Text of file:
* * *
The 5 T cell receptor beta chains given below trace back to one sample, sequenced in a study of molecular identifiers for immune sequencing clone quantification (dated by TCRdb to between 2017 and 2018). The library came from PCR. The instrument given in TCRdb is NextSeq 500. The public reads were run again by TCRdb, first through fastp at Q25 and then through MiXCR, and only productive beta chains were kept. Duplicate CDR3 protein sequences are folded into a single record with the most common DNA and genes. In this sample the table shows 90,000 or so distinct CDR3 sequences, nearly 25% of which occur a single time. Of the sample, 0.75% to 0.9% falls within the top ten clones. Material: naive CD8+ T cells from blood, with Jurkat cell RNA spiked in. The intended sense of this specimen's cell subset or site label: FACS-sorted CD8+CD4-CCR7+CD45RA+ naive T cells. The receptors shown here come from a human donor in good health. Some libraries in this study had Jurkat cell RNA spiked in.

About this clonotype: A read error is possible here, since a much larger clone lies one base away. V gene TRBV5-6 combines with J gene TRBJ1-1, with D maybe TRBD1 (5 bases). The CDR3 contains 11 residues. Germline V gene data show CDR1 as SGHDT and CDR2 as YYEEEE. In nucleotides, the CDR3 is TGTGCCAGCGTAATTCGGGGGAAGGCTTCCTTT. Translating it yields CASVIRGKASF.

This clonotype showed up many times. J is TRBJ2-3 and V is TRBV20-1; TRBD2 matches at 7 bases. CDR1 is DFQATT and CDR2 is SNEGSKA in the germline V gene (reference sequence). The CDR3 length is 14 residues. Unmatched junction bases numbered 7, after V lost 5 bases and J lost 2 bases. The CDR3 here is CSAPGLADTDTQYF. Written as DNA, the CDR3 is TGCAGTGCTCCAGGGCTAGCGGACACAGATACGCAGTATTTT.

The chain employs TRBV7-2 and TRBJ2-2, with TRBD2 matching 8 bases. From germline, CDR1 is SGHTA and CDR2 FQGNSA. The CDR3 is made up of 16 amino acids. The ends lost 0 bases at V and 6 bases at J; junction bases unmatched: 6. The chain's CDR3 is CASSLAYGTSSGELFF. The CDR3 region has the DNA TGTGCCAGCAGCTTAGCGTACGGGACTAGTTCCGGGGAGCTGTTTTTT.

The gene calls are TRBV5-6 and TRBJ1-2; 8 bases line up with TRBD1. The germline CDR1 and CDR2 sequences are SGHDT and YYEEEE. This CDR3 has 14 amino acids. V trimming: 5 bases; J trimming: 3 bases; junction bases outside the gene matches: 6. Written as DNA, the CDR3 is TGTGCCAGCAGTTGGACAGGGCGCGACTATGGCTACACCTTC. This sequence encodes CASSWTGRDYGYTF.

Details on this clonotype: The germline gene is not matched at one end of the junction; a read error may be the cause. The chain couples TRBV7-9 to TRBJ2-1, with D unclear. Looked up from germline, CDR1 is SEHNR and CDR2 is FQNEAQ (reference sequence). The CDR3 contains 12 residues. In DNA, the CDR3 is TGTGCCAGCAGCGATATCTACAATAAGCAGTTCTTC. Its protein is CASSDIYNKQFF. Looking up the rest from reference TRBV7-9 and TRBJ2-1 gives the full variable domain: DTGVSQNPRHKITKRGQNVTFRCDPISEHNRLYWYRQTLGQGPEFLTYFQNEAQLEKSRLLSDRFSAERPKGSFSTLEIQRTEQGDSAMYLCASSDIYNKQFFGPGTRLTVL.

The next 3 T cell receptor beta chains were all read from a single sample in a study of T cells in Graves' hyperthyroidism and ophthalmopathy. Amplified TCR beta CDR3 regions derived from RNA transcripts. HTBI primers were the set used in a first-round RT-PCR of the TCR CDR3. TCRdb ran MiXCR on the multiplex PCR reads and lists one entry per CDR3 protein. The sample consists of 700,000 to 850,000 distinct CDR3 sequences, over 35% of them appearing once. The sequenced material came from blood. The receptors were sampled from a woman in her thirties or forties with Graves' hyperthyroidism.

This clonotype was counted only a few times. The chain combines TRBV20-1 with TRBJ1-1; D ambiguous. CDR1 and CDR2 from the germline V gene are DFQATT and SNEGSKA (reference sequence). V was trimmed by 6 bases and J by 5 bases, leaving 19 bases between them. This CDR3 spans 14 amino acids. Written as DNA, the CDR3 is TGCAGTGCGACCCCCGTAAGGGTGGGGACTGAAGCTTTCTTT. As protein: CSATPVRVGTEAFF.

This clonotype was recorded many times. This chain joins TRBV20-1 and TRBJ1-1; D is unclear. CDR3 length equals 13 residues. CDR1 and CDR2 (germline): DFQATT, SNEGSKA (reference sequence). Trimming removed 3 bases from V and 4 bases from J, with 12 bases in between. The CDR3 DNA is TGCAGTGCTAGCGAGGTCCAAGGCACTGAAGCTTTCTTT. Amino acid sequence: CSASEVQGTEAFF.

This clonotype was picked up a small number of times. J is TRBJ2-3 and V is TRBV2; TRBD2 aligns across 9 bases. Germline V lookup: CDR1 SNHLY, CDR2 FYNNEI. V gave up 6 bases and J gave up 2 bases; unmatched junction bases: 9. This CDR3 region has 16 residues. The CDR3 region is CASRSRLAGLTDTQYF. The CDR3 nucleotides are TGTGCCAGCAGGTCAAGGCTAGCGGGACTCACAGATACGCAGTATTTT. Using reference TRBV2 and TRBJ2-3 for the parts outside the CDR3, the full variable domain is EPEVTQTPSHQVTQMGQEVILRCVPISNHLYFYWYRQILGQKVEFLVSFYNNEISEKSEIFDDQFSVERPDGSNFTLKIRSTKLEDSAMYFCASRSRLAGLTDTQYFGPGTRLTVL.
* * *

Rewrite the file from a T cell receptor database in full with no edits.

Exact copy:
The 5 T cell receptor beta chains given below trace back to one sample, sequenced in a study of molecular identifiers for immune sequencing clone quantification (dated by TCRdb to between 2017 and 2018). The library came from PCR. The instrument given in TCRdb is NextSeq 500. The public reads were run again by TCRdb, first through fastp at Q25 and then through MiXCR, and only productive beta chains were kept. Duplicate CDR3 protein sequences are folded into a single record with the most common DNA and genes. In this sample the table shows 90,000 or so distinct CDR3 sequences, nearly 25% of which occur a single time. Of the sample, 0.75% to 0.9% falls within the top ten clones. Material: naive CD8+ T cells from blood, with Jurkat cell RNA spiked in. The intended sense of this specimen's cell subset or site label: FACS-sorted CD8+CD4-CCR7+CD45RA+ naive T cells. The receptors shown here come from a human donor in good health. Some libraries in this study had Jurkat cell RNA spiked in.

About this clonotype: A read error is possible here, since a much larger clone lies one base away. V gene TRBV5-6 combines with J gene TRBJ1-1, with D maybe TRBD1 (5 bases). The CDR3 contains 11 residues. Germline V gene data show CDR1 as SGHDT and CDR2 as YYEEEE. In nucleotides, the CDR3 is TGTGCCAGCGTAATTCGGGGGAAGGCTTCCTTT. Translating it yields CASVIRGKASF.

This clonotype showed up many times. J is TRBJ2-3 and V is TRBV20-1; TRBD2 matches at 7 bases. CDR1 is DFQATT and CDR2 is SNEGSKA in the germline V gene (reference sequence). The CDR3 length is 14 residues. Unmatched junction bases numbered 7, after V lost 5 bases and J lost 2 bases. The CDR3 here is CSAPGLADTDTQYF. Written as DNA, the CDR3 is TGCAGTGCTCCAGGGCTAGCGGACACAGATACGCAGTATTTT.

The chain employs TRBV7-2 and TRBJ2-2, with TRBD2 matching 8 bases. From germline, CDR1 is SGHTA and CDR2 FQGNSA. The CDR3 is made up of 16 amino acids. The ends lost 0 bases at V and 6 bases at J; junction bases unmatched: 6. The chain's CDR3 is CASSLAYGTSSGELFF. The CDR3 region has the DNA TGTGCCAGCAGCTTAGCGTACGGGACTAGTTCCGGGGAGCTGTTTTTT.

The gene calls are TRBV5-6 and TRBJ1-2; 8 bases line up with TRBD1. The germline CDR1 and CDR2 sequences are SGHDT and YYEEEE. This CDR3 has 14 amino acids. V trimming: 5 bases; J trimming: 3 bases; junction bases outside the gene matches: 6. Written as DNA, the CDR3 is TGTGCCAGCAGTTGGACAGGGCGCGACTATGGCTACACCTTC. This sequence encodes CASSWTGRDYGYTF.

Details on this clonotype: The germline gene is not matched at one end of the junction; a read error may be the cause. The chain couples TRBV7-9 to TRBJ2-1, with D unclear. Looked up from germline, CDR1 is SEHNR and CDR2 is FQNEAQ (reference sequence). The CDR3 contains 12 residues. In DNA, the CDR3 is TGTGCCAGCAGCGATATCTACAATAAGCAGTTCTTC. Its protein is CASSDIYNKQFF. Looking up the rest from reference TRBV7-9 and TRBJ2-1 gives the full variable domain: DTGVSQNPRHKITKRGQNVTFRCDPISEHNRLYWYRQTLGQGPEFLTYFQNEAQLEKSRLLSDRFSAERPKGSFSTLEIQRTEQGDSAMYLCASSDIYNKQFFGPGTRLTVL.

The next 3 T cell receptor beta chains were all read from a single sample in a study of T cells in Graves' hyperthyroidism and ophthalmopathy. Amplified TCR beta CDR3 regions derived from RNA transcripts. HTBI primers were the set used in a first-round RT-PCR of the TCR CDR3. TCRdb ran MiXCR on the multiplex PCR reads and lists one entry per CDR3 protein. The sample consists of 700,000 to 850,000 distinct CDR3 sequences, over 35% of them appearing once. The sequenced material came from blood. The receptors were sampled from a woman in her thirties or forties with Graves' hyperthyroidism.

This clonotype was counted only a few times. The chain combines TRBV20-1 with TRBJ1-1; D ambiguous. CDR1 and CDR2 from the germline V gene are DFQATT and SNEGSKA (reference sequence). V was trimmed by 6 bases and J by 5 bases, leaving 19 bases between them. This CDR3 spans 14 amino acids. Written as DNA, the CDR3 is TGCAGTGCGACCCCCGTAAGGGTGGGGACTGAAGCTTTCTTT. As protein: CSATPVRVGTEAFF.

This clonotype was recorded many times. This chain joins TRBV20-1 and TRBJ1-1; D is unclear. CDR3 length equals 13 residues. CDR1 and CDR2 (germline): DFQATT, SNEGSKA (reference sequence). Trimming removed 3 bases from V and 4 bases from J, with 12 bases in between. The CDR3 DNA is TGCAGTGCTAGCGAGGTCCAAGGCACTGAAGCTTTCTTT. Amino acid sequence: CSASEVQGTEAFF.

This clonotype was picked up a small number of times. J is TRBJ2-3 and V is TRBV2; TRBD2 aligns across 9 bases. Germline V lookup: CDR1 SNHLY, CDR2 FYNNEI. V gave up 6 bases and J gave up 2 bases; unmatched junction bases: 9. This CDR3 region has 16 residues. The CDR3 region is CASRSRLAGLTDTQYF. The CDR3 nucleotides are TGTGCCAGCAGGTCAAGGCTAGCGGGACTCACAGATACGCAGTATTTT. Using reference TRBV2 and TRBJ2-3 for the parts outside the CDR3, the full variable domain is EPEVTQTPSHQVTQMGQEVILRCVPISNHLYFYWYRQILGQKVEFLVSFYNNEISEKSEIFDDQFSVERPDGSNFTLKIRSTKLEDSAMYFCASRSRLAGLTDTQYFGPGTRLTVL.